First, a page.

Boer War Page 92b
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Lt. Harold Borden - Canning, NS

An Invitation Card to a Last Farewell

Great Canadian Heritage Treasure
Reception Invitation to Dr. FH Borden, Halifax, NS, on the occasion of the departure of the 2nd Canadian Contingent for South Africa, Feb. 20, 1900,
Orig. card - Image Size - 4" x 5"
Found - Vancouver, BC
On heavy card stock, hand inscribed "Hon. Dr. Borden & lady"
A Premonition: It was an invitation he dreaded, an invitation he never wanted, an invitation he tried in every way to avoid. In vain...

Dr. Frederick Borden, Canada's Minister of Militia had, more than any other Canadian, pushed Canada to become involved in the Boer War, and when it happened, he vigorously organized the contingents for war.

But he did not want his only son, Harold, a militiaman and a medical student at McGill University to go. Newspaper taunts finally caused Harold to "join up" against his father's strongest objections. He was not to be dissuaded and signed up as a Lieutenant in the Canadian Mounted Rifles.

Great Canadian Heritage Treasure
Site of the Reception, Halifax, NS, on the occasion of the departure of the 2nd Canadian Contingent for South Africa, Feb. 20, 1900
Orig. armouries -
Found - Halifax, NS
The fabulous new armouries had just recently been completed when the Boer War came along...

Any invitation card from the event would be rare enough. To find the one personally named to one of the main guests of honour, and who doubtless carried it on the occasion, is a most splendid historic treat.

Obviously the expected crowd was so huge that only those with special invitations could get in to the limited space. Cards had to be specifically named, even for celebrities. This wonderfully rare card was personally tagged for "Hon. Dr. Borden & lady," so even the Minister was not allowed to bring an entourage of Ottawa aides. Haligonians would be given pride of place to honour their gallant sons.

The Cunard Street entrance, through which Frederick carried his card, below, was between the two left towers on the left.

Roll
Me
Over

To see the inside and imagine the hubbub of hundreds of people in uniforms and tuxes milling about as banners are draped everywhere...

Harold's ship, the Milwaukee was at the dock when both father and son attended the farewell reception given by the City of Halifax in Feb. 1900. The personal invitation of Frederick Borden has survived.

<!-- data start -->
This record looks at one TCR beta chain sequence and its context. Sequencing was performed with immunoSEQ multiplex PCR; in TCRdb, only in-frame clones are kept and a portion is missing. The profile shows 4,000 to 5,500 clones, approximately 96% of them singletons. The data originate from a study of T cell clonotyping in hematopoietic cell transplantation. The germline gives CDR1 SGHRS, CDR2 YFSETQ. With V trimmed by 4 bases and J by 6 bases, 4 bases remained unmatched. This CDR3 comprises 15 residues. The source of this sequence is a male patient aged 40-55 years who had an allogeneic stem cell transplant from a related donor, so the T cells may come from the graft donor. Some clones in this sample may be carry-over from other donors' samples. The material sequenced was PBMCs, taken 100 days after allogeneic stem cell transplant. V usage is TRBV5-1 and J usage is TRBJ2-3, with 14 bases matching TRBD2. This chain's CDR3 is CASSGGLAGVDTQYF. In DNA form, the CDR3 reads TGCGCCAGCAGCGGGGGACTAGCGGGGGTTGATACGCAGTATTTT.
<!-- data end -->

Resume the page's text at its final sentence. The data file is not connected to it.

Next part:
Great Canadian Heritage Treasure
Elder-Dempster Troopship SS Milwaukee, Halifax, NS, loading the 2nd Canadian Contingent for South Africa, Feb. 21, 1900
Orig. Photo - Image Size - 12" x 16"
Found - Burlington, ON
A fabulously large photo of the Milwaukee with a close up of horses being loaded below.
Great Canadian Heritage Treasure
Elder-Dempster Liner SS Milwaukee, 1902
Orig. oil on canvas - Image size - 24" x 36"
Found - Toronto, ON
Signed Edouard Adam 1902, (1847-1929)

A magnificent oil on canvas painting of the SS Milwaukee in mid-Atlantic, executed, in 1902, by the eminent French marine painter Edouard Adam.

The men were aboard for a month on the voyage to Cape Town, South Africa.

Edouard Adam was one of France's premiere marine artists in the late 19th century. His paintings of ships flew in the face of the contemporary impressionist style, and was noted for meticulous and wonderful detail.

Brothers in Arms; Brothers in Death: Aboard the Milwaukee, with Harold Borden, was John Burch, another lieutenant. Left, holding the binoculars that would kill him, is the last picture taken of Lt. Burch, 2 CMR.

On July 16, 1900, while leading their men to go to the aid of the Royal Irish Fusiliers, these companions in a great "adventure," went ahead to reconnoiter the enemy positions. Still green at war after only a few months, they stood up, perhaps a bit too eagerly and unwisely, to get a better look. Both were shot at close range by snipers. Borden died instantly, the first member of his regiment to be killed; Burch died shortly afterwards.

Wrote Lord Roberts, "Killed with Borden, while gallantly leading their men in counter attack on enemy's flank at critical juncture of assault upon our position."

At home, Frederick Borden was inconsolable; his worst nightmare had come true.

Go to Lt. Harold Borden

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